Southeast Tourism Policy Council
An organization that represents tourism interests in 12 Southeastern states speaks with a unified voice on matters of legislation, public policy and the future of the travel industry.
The Southeast Tourism Policy Council (STPC) now is the advocacy voice for the Southeast Tourism Society (STS), which is headquartered in Atlanta and whose states stretch from West Virginia to Florida to Louisiana.
"Tourism ranks first, second or third as the largest industry in every state in the Southeast. Representing that industry to governmental leaders, particularly in Congress, is the fundamental mission of the policy council," said Bill Hardman Jr., president and CEO of the Southeast Tourism Society.
Additional missions of the STPC are to encourage partnerships between the public and private sectors of the tourism industry and to be an advocate for tourism's sustainable economic growth in an environmentally responsible way.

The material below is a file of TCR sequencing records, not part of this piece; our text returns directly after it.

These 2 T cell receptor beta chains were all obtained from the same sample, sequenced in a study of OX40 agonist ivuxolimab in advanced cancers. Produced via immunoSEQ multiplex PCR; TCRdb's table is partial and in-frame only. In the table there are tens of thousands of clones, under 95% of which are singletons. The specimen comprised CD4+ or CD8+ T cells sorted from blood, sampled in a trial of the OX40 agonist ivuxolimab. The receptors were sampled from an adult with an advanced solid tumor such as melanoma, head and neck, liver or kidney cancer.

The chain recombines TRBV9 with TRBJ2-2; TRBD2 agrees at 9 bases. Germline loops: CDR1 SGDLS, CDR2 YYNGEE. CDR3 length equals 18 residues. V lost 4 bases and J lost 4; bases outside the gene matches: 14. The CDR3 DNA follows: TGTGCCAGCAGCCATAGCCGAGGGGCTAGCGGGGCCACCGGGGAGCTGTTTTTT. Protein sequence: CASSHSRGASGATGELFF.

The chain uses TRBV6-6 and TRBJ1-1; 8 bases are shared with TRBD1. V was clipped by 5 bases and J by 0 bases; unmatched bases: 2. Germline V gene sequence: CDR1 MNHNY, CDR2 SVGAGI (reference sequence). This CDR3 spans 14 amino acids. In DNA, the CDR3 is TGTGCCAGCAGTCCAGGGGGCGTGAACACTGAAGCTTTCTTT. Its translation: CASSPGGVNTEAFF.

Among the initial issues of interest to the STPC are:
Federal funding to market the United States as a destination for international travelers.
Federal highway funding
Informational surveys of international visitors to provide basic research that can guide individual states' marketing efforts.
A long-term fee demonstration program for all federal land agencies such as the National Park Service, the USDA Forest Service and the Bureau of Land Management.
The roots of the STPC are in the prior governmental affairs efforts of the Southeast Tourism Society and the first-ever State-Federal Tourism Summit that STS organized in 2002.
Less than two years after the State-Federal Tourism Summit, the STPC demonstrated its commitment by establishing formal relationships with five department of the federal government-Interior, Agriculture, Commerce, Army and Transportation-plus the Environmental Protection Agency and the Advisory Council on Historic Preservation.
That occurred Feb. 24, 2004, with the signing of a Memorandum of Understanding between the STPC and the various federal offices. The signing ceremony was at the Department of the Interior. Secretary of the Interior Gale Norton observed that all of the signatories were "strong advocates with common goals in support of public lands and the economic viability of tourism."
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